Top 10 Books You Should Read to Master Texas Hold’em

Top 10 Books you should read to master Texas Hold’em

Due to the poker boom in the ’70s, it became a mainstream attraction for the people. Naturally, such a wide audience means there is a huge array of great guides on poker texas hold’em. There are too many books that talk about poker or guide other people regarding poker. 

Here are some of the best poker texas hold’em books any player – beginner or advanced – will benefit from reading. 

The Theory of Poker, by David Sklansky

Budding poker players thought of Sklansky’s book as the gospel truth of poker theory. But that was the case back in the 1990s. The styles surrounding pro poker have changed a lot in two decades. Even then, Sklansky’s work is timeless because it unravels the most fundamental mathematical concepts that should go into a poker player’s decision-making. After all, it is a great book that tries to take a shot at theorizing the game. 

Super/System 2: A Course in Power Poker, by Doyle Brunsen

If you want to pick one be-all and end-all look into how the pros do it, this book is the answer. The alternative title is ‘How I Won One Million Dollars Playing Poker’. Not only is this 600-page tome an index of basic and advanced poker strategies, but the two-time WSOP winner author also adds anecdotes and wisdom from his own pro poker journey in Vegas. Another plus is the contributions from other poker legends – Mike Caro, Joey Hawthorne, Bobby Baldwin, and David Sklansky, to name a few.

Hold’em Poker for Advanced Players, by Mason Malmuth

This book came out about the same time as Sklansky’s Poker Theory, but its approach is much more hands-on. What really kept the book alive is its prestigious status as the ultimate limited Hold’em guide. Although limit poker really took a nosedive about 20 years ago, the book still holds up because of its intriguing ‘Malmuthisms’, such as Malmuth’s signature ‘semi-bluff’. 

Harrington on Hold’em, by Dan Harrington

The first volume of Harrington’s series, ‘Strategic Play’ is probably the most sold poker guidebook of all time. Co-authored by chess icon Bill Robertie, the book deals both with game theory and Harrington’s own poker knowledge as a pro champion. The topics and tidbits laid out by the first and second volume defined an era of poker meta. A generation later, poker players have internalized these concepts – to the point that we take most of them for granted now. But that still does not hurt the lustre of the book. Complete with three more volumes, it is a comprehensive poker guide for the ages.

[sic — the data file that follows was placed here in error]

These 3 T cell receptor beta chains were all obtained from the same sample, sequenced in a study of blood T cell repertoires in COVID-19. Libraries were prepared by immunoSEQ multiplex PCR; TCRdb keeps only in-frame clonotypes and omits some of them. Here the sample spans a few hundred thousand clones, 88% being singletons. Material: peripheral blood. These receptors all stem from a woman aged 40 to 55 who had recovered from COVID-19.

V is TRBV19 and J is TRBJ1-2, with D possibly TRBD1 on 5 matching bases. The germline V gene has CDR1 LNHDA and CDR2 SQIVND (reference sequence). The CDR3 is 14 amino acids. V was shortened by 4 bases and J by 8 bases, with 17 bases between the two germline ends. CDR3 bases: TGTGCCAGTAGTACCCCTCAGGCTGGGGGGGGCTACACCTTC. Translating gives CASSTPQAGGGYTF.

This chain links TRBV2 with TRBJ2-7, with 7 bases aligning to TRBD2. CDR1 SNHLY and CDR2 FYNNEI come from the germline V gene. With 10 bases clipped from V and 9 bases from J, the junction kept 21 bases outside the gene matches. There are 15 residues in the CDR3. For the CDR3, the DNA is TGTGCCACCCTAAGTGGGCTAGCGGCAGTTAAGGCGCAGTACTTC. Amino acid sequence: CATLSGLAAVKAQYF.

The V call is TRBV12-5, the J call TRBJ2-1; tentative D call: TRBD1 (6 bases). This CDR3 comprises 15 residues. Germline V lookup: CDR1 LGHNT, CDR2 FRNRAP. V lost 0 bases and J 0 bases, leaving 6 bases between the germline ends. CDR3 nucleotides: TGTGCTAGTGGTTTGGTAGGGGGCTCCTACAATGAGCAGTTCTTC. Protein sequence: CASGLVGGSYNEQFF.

The Raiser’s Edge, by Bertrand Grospellier

Many of the poker classics with huge sale numbers came way back in the ’80s and ’90s. As we may have mentioned, some of their importance has faded with an ever-shifting meta. On the other hand, though, you can get this book for an up-to-date primer on advanced Texas Hold’em. Some would argue that the focus is too narrow, but it is narrowed down to a very significant spot. That is to say, LAG or loose-aggressive style of play, and how to best utilize it. 

Caro’s Book of Tells, by Mike Caro

An iconic part of poker is its psychological aspect. Many authors have tried their hands at the codification of the ‘poker face’. Ed Miller ‘Playing The Player’ is a recent example. But arguably, none of them has come as close as Mike Caro. In some 300 pages, Caro breaks down ‘tells’ or subtle behavioural tics. He categorizes them into 20 groups and goes over how to find and exploit each of them in great detail. 

Every Hand Revealed, by Gus Hansen

This book encapsulates the perspective of Gus Hansen, one of poker’s most enigmatic personalities. You will be hooked to this book for the surprisingly methodical rundown on how a top tier poker player thinks. Gus Hansen became the Aussie Millions Champion in 2007 with a series of stellar plays, his fifth major title. In his book, Hansen goes through each hand from each round. He details how he deals with them, articulately describing the thought process behind a poker star’s decision-making. 

Elements of Poker, by Tommy Angelo

Angelo’s gander at poker guide has all the usual elements – concepts, strategies, and the like. But the standout feature is his focus on stress management. This is the book for you if you want to keep your poker face without having to fake it. 

One of A Kind: The Rise and Fall of Stu Ungar, by Nolan Dalla and Peter Alson

One might easily pass this book off as a sensationalist dramatization of Stu Ungar’s high-octane life. But alongside the mobs, the debauchery, the glitz of success, and the fall from glory, the biography also contains vivid analyses of Ungar’s most famous plays.

Positively Fifth Street, by James McManus

In 2000, McManus was sent to Vegas by Harper Magazine. He was to do a cover story on the murder of Ted Binion, allegedly by a stripper. One thing led to another, and he ended up winning the 5th place in WSOP. MacManus’ most spicy memoir comes with the added benefit of some masterful poker lessons.  

Arguably, these books might be the creme de la creme of poker guides. Go through them and you can start aiming to be the lucky poker master too.

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